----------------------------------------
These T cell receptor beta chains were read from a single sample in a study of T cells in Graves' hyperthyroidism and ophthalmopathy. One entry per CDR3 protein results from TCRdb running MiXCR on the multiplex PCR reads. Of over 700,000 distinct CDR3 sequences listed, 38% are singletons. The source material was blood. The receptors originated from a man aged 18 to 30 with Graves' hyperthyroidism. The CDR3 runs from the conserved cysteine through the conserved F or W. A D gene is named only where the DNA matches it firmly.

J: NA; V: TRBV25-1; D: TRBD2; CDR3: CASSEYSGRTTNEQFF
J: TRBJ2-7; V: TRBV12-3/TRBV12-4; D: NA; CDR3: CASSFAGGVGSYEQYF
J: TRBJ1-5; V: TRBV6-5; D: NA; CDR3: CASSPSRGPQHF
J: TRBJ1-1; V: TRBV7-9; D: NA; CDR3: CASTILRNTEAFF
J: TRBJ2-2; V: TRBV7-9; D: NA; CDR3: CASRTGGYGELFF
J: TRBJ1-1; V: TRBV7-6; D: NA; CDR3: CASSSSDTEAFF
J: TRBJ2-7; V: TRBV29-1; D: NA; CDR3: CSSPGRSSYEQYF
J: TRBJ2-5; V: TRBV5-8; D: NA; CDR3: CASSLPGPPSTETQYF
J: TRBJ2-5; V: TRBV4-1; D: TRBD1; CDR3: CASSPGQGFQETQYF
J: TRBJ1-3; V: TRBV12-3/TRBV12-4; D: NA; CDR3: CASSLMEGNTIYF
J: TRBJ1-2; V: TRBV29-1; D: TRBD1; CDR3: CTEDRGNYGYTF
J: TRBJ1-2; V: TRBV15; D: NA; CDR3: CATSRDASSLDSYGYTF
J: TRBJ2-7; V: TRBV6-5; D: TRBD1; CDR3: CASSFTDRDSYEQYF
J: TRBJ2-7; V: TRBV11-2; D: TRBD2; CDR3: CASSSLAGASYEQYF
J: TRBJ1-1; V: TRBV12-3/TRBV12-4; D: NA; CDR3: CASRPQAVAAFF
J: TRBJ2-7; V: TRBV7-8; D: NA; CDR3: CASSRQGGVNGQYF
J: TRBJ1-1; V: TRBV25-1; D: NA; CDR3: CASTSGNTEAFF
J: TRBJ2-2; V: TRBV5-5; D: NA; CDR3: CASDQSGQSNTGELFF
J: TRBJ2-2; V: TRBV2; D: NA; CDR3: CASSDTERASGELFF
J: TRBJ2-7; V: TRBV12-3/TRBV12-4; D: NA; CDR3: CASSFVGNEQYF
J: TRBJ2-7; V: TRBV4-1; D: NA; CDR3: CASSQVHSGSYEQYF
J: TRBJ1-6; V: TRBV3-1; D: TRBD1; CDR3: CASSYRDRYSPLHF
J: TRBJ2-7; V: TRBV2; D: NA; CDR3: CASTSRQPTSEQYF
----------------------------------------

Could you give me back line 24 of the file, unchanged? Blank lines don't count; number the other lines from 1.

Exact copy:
J: TRBJ2-7; V: TRBV2; D: NA; CDR3: CASTSRQPTSEQYF